United States of America v. Li

Filing 149

ORDER denying 125 Motion for Extension of Time to Complete Discovery; denying 128 Motion to Compel. Mr. Gang Chen's deposition shall be completed by video conference. Signed by Judge David G Campbell on 12/19/2013.(DGC, nvo)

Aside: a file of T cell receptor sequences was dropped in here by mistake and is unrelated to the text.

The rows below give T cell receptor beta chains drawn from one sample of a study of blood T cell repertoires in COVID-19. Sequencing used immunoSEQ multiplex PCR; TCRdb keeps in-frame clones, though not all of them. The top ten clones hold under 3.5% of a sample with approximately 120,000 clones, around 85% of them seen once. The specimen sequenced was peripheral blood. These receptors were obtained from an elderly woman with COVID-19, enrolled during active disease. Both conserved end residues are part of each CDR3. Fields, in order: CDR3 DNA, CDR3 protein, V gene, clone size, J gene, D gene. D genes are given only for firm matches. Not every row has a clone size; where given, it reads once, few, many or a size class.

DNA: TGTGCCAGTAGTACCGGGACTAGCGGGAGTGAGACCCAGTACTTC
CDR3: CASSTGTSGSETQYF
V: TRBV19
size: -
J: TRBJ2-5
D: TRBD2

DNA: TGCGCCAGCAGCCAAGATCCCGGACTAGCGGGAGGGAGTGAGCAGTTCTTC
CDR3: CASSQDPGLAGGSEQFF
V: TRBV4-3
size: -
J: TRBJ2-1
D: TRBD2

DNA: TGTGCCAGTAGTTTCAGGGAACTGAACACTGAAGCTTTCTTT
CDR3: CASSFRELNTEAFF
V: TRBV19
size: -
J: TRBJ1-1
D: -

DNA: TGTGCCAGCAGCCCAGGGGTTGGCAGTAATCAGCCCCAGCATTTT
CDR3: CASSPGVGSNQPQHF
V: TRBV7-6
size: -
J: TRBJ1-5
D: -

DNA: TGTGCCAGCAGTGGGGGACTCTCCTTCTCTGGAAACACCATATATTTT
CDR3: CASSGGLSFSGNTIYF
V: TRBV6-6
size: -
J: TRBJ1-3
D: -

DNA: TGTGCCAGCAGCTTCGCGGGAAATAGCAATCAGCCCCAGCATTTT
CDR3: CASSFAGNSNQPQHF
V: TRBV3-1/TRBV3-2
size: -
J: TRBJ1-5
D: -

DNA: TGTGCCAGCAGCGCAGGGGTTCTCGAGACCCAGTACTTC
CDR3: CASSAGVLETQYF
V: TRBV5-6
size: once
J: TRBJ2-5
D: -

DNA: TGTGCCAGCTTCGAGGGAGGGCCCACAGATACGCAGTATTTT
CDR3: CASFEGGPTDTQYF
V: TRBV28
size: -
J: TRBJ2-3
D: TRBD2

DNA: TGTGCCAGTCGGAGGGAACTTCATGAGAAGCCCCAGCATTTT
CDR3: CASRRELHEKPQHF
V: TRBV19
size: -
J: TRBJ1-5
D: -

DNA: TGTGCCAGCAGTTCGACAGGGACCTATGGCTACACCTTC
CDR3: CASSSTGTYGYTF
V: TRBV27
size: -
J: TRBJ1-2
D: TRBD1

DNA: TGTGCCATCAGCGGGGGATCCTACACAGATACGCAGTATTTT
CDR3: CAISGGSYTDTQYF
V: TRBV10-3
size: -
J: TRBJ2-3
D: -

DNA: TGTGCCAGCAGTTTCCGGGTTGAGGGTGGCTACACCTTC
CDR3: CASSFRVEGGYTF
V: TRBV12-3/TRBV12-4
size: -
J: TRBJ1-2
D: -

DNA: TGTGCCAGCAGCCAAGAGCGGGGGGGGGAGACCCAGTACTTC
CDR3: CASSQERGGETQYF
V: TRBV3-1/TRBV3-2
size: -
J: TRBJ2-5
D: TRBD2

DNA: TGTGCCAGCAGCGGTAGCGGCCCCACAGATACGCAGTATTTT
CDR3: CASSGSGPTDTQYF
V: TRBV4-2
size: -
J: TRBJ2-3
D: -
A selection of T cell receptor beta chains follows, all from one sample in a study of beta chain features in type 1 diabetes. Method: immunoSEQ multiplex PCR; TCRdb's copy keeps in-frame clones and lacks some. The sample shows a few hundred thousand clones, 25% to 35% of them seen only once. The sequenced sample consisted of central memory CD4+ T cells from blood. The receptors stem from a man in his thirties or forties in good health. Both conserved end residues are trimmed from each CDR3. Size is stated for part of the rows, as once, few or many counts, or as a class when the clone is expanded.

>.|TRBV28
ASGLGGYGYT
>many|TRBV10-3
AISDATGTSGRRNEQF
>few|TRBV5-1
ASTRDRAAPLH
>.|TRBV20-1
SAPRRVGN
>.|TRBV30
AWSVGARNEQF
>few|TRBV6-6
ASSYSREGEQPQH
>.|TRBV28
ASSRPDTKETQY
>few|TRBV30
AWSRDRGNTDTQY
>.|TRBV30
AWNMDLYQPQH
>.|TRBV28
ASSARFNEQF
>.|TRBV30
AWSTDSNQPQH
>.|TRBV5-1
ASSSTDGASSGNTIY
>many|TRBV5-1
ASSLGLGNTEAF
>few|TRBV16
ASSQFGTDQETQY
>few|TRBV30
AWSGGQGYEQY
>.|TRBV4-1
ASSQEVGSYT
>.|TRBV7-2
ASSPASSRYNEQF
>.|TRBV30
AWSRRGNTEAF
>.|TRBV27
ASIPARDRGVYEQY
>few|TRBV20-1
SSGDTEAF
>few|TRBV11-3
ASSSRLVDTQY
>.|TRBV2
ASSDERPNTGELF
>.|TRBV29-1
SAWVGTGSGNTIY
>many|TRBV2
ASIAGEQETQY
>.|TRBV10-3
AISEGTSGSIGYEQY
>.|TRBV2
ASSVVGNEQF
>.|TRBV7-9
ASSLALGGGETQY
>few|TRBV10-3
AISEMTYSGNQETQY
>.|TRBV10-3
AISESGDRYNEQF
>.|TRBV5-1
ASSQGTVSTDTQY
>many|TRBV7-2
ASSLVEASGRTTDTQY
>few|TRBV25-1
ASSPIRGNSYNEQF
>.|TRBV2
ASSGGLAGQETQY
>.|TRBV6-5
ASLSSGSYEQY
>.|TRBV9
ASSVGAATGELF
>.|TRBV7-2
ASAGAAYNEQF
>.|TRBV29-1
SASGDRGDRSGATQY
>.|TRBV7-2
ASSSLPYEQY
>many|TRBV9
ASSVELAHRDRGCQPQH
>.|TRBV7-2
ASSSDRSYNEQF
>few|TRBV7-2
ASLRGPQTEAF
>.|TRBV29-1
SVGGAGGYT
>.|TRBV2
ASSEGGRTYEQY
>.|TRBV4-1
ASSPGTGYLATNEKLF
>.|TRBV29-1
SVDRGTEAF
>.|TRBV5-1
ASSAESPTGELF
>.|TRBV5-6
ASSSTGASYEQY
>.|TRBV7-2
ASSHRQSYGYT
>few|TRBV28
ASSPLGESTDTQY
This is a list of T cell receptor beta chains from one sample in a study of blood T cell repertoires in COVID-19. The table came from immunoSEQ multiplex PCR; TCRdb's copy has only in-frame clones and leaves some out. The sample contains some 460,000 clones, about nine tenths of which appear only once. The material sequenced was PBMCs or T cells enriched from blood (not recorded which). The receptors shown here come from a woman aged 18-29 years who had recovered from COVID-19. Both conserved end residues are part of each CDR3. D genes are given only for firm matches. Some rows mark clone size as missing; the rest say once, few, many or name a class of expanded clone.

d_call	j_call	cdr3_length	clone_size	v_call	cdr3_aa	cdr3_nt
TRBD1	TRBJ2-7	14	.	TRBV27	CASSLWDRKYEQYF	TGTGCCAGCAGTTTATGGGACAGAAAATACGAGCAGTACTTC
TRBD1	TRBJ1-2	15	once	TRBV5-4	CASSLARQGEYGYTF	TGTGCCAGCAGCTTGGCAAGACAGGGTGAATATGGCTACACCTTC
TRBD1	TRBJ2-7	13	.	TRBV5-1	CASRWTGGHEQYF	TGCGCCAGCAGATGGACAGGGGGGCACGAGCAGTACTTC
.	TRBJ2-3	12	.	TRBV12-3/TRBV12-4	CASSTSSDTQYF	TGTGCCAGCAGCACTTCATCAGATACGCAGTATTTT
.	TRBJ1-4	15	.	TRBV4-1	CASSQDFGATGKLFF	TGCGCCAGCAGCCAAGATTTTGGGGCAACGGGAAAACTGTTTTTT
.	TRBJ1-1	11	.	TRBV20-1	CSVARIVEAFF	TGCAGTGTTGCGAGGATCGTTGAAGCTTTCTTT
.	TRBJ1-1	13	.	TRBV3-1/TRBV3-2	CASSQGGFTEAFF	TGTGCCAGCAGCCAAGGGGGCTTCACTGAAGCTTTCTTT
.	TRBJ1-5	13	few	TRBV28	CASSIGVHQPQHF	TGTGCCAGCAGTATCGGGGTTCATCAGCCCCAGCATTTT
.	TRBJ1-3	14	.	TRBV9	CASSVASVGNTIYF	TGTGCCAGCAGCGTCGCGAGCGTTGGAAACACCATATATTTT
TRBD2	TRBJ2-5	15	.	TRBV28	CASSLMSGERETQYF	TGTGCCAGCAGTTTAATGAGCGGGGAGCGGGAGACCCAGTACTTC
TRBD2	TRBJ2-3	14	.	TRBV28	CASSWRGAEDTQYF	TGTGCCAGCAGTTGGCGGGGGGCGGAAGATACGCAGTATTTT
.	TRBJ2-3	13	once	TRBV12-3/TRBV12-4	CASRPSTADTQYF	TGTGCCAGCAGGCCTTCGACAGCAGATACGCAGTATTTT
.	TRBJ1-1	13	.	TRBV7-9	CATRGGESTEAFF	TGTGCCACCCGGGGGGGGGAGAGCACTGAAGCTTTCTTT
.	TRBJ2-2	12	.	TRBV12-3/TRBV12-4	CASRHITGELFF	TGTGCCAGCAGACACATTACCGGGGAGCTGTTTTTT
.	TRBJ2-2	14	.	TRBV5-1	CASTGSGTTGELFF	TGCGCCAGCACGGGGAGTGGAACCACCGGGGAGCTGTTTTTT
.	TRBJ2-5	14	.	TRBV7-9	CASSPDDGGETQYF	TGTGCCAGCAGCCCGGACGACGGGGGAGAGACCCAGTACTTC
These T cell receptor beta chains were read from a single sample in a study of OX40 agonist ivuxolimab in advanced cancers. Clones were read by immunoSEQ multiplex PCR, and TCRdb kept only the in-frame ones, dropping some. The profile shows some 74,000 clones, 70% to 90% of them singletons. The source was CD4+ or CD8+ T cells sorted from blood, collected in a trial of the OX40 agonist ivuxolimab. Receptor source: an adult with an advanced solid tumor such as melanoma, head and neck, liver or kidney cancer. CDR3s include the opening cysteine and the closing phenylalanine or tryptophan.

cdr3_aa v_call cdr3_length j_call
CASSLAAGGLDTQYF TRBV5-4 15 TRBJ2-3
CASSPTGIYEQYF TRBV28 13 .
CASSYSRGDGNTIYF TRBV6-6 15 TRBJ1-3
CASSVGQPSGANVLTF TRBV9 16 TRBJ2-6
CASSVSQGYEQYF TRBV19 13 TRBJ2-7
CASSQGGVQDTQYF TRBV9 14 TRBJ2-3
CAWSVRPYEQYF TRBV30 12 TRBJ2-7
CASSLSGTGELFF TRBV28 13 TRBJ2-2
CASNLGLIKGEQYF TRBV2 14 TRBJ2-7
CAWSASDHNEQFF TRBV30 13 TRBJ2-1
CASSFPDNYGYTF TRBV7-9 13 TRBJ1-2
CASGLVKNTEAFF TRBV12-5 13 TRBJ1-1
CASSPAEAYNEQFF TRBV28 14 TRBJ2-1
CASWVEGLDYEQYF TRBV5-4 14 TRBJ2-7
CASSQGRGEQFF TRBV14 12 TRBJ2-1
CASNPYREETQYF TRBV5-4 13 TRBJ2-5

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1 WO 2 3 4 5 6 IN THE UNITED STATES DISTRICT COURT 7 FOR THE DISTRICT OF ARIZONA 8 9 United States of America, Plaintiff, 10 11 ORDER v. 12 No. CV-12-00482-PHX-DGC Grace Xunmei Li, Defendant. 13 14 15 Plaintiff has filed a motion for leave to modify a discovery deadline in order to 16 disclose an expert witness. Doc. 125. The motion is fully briefed and neither party 17 has requested oral argument. Docs. 136, 141. The motion will be denied. 18 Defendant has filed a motion to resume the deposition of Gang Chen. Doc. 128. 19 The motion is fully briefed. Docs. 132, 142. Plaintiff’s request for oral argument is 20 denied because the issues have been fully briefed and oral argument will not aid the 21 Court’s decision. See Fed. R. Civ. P. 78(b); Partridge v. Reich, 11 F.3d 920, 926 22 (9th Cir. 1998). For the reasons set forth herein, the Court will deny the motion. 23 I. Motion to modify discovery deadline to add expert. 24 Plaintiff seeks leave of Court to modify the discovery deadlines to add an expert 25 document examiner. Doc. 125. Case management schedules “may be modified only 26 for good cause[.]” Fed. R. Civ. P. 16(b)(4); see Johnson v. Mammoth Recreations, 27 Inc., 975 F.2d 604, 608 (9th Cir. 1992); Wong v. Regents of the Univ. of Cal., 410 28 F.3d 1052, 1062 (9th Cir. 2005). “Good cause” exists when a deadline “cannot 1 reasonably be met despite the diligence of the party seeking the extension.” Fed. R. 2 Civ. P. 16 cmt. (b). Thus, “Rule 16(b)’s ‘good cause’ standard primarily considers the 3 diligence of the party seeking the amendment.” Johnson, 975 F.2d at 609. 4 Plaintiff asserts the expert is needed to testify that the handwriting on the N-400 5 application of Gang Chen – the individual Plaintiff alleges to be Defendant’s bigamous 6 husband – is Defendant’s handwriting. 7 handwriting is hers, and has offered to serve an amended response to the requests for 8 admission clarifying such. Doc. 136. The discovery deadline will not be extended to 9 accommodate an unnecessary expert witness. The motion is denied without prejudice 10 and Defendant is hereby ordered to amend her response to Plaintiff’s requests for 11 admission to clarify her position on this matter. 12 II. Id. at 2. Defendant has conceded the Motion to resume deposition of Gang Chen. 13 A. Background. 14 Defendant has filed a motion to resume the deposition of Gang Chen under fair 15 and equitable circumstances. Doc. 128. Defendant argues that the government 16 deported Chen to China before she had a full and fair opportunity to depose him, and 17 that Chen’s testimony is vital to corroborating her defense that she never intended to be 18 legally married to him and Anthony Bambrough at the same time. 19 Gang Chen was placed in removal proceedings on July 17, 2010. Doc. 132 at 20 3. He was arrested and placed in custody on May 19, 2012, and was ordered removed 21 on January 7, 2013. Id. Chen was declared a flight risk by the immigration court, and 22 the Board of Immigration Appeals denied his appeal of his order of removal. Id. Chen 23 sought review in the Ninth Circuit Court of Appeals and simultaneously moved for a 24 stay of removal pending the resolution of his petition. Id. at 4. 25 Meanwhile, Chen was deposed in this case on September 3 and 13, 2013, at the 26 West County Detention Facility in Richmond, California. Id. Defendant asserts that 27 Plaintiff’s attorneys questioned Chen for the entirety of both sessions. 28 concluding the session on September 13, counsel for both parties agreed to schedule -2- Upon 1 another session to complete Chen’s deposition on October 4, 2013. On September 5, 2 2013, however, Chen had withdrawn his motion for a stay from the Ninth Circuit, and 3 on September 27, 2013, Chen was removed to China. Id. at 7. 4 Defendant asserts that the Plaintiff, as “The Government,” created an 5 inequitable situation by deporting Chen. She asks the Court for one of three alternative 6 forms of relief so that she may finish Chen’s deposition in person: (1) order Plaintiff to 7 grant Chen temporary admission into the United States under 8 U.S.C. 8 § 1182(d)(5)(A); (2) order Plaintiff to fly Chen to a U.S. airport and allow the 9 deposition to continue in an international zone at the airport; or (3) order Plaintiff to 10 pay to send defense counsel to China to depose Chen. Doc. 128 at 5-6. The Court has 11 already rejected the last alternative in a text entry order on October 18, 2013. The 12 Court now rejects the other requested forms of relief. 13 B. 14 Defendant argues that the government has the power to parole Chen back into 15 the United States for a limited time to complete his deposition under 8 U.S.C. 16 § 1182(d)(5)(A). This section provides: 17 18 19 20 21 22 23 Temporary parole into the United States. The Attorney General may. . . in his discretion parole into the United States temporarily under such conditions as he may prescribe only on a case-by-case basis for urgent humanitarian reasons or significant public benefit any alien applying for admission to the United States, but such parole of such alien shall not be regarded as an admission of the alien and when the purposes of such parole shall, in the opinion of the Attorney General, have been served the alien shall forthwith return or be returned to the custody from which he was paroled and thereafter his case shall continue to be dealt with in the same manner as that of any other applicant for admission to the United States. 24 25 26 27 28 The Court has no authority to review denials of discretionary immigration relief, including “any other decision or action of the Attorney General or the Secretary of Homeland Security the authority for which is specified under this subchapter to be in the discretion of the Attorney General or the Secretary of Homeland Security.” 8 -3- 1 U.S.C. § 1252(a)(2)(B). The Attorney General has not exercised his discretion to 2 grant relief to Chen, and Defendant cites no authority under which this Court could 3 compel the Attorney General to exercise such discretion.1 Defendant’s inclusion of the declaration of Jodilyn Marie Goodwin, describing 4 5 her client’s parole for the purposes of being deposed, is not persuasive. A brief 6 description of a situation in which the Attorney General’s discretion was, in fact, 7 exercised to grant parole is not legal authority for this Court to order the Attorney 8 General to do so here. 9 Defendant does not provide any other authority under which this Court could 10 compel the government to produce a non-employee, third-party witness, currently 11 residing outside of its subpoena power. See Fed. R. Civ. P. 45(c). This extraordinary 12 form of relief is not justified and this request is denied. 13 C. Deposition in the international zone of a U.S. airport. 14 Defendant cites the same statute, 8 U.S.C. § 1182(d)(5)(A), to support its 15 request that the Court order Chen’s deposition to be taken in the international area of a 16 U.S. airport. For reasons stated above, the Court concludes that the statute does not 17 authorize this relief, and Defendant has identified no other authority for ordering the 18 Attorney General to transport Chen to the international area of a U.S. airport for the 19 purpose of taking his deposition. 20 D. Remote video deposition. 21 The Federal Rules of Civil Procedure authorize remote video depositions. Fed. 22 R. Civ. P. 30(b)(4) (“the parties may stipulate – or the court may on motion order – 23 that a deposition be taken by telephone or other remote means”). The party seeking to 24 take a deposition by video-teleconferencing must establish a legitimate reason for its 25 26 27 28 1 Even if the Court had power to compel the Attorney General to act, it would not do so. The statutory provision that provides discretion to temporarily parole parties into the United States allows such action only “for urgent humanitarian reasons or significant public benefit.” Defendants have made no showing that the deposition of a third party witness in this case is required for urgent humanitarian reasons or that it would provide significant public benefit. -4- 1 motion. Brown v. Carr, 253 F.R.D. 410, 412 (S.D. Tex. 2008); Brown v. Carr, 236 2 F.R.D. 311, 312 (S.D. Tex. 2006); Cressler v. Neuenschwander, 170 F.R.D. 20, 21 3 (D. Kan. 1996)). The Court has already found that Chen’s removal to China makes 4 video-teleconferencing the most reasonable, cost-efficient manner in which to finish his 5 deposition. Doc. 117. Defendant – the party opposing the video deposition – now 6 bears the burden of showing prejudice. Carr, 253 F.R.D. at 412. 7 Defendant’s arguments that she would be prejudiced by finishing the deposition 8 by remote video are not persuasive. Defendant cites concerns about the accuracy of 9 Chen’s testimony, the nuances of translating his testimony, the ability to hear clearly, 10 Chen’s access to his American counsel, and Li’s access to Chen, his counsel, and the 11 interpreter. Doc. 142 at 1. Concerns about accuracy due to language or translation 12 barriers would exist in any deposition of Chen, and the Court is not persuaded that 13 modern video-conference technology will present audio problems. Nor can the Court 14 credit concerns about access to counsel when a video conference has not been 15 attempted. 16 IT IS ORDERED: 17 1. denied. 18 19 The motion for leave to modify a discovery deadline (Doc. 125) is 2. The motion to resume the deposition of Gang Chen under fair and equitable circumstances (Doc. 128) is denied. 20 21 3. Mr. Chen’s deposition shall be completed by video conference. 22 Dated this 19th day of December, 2013. 23 24 25 26 27 28 -5-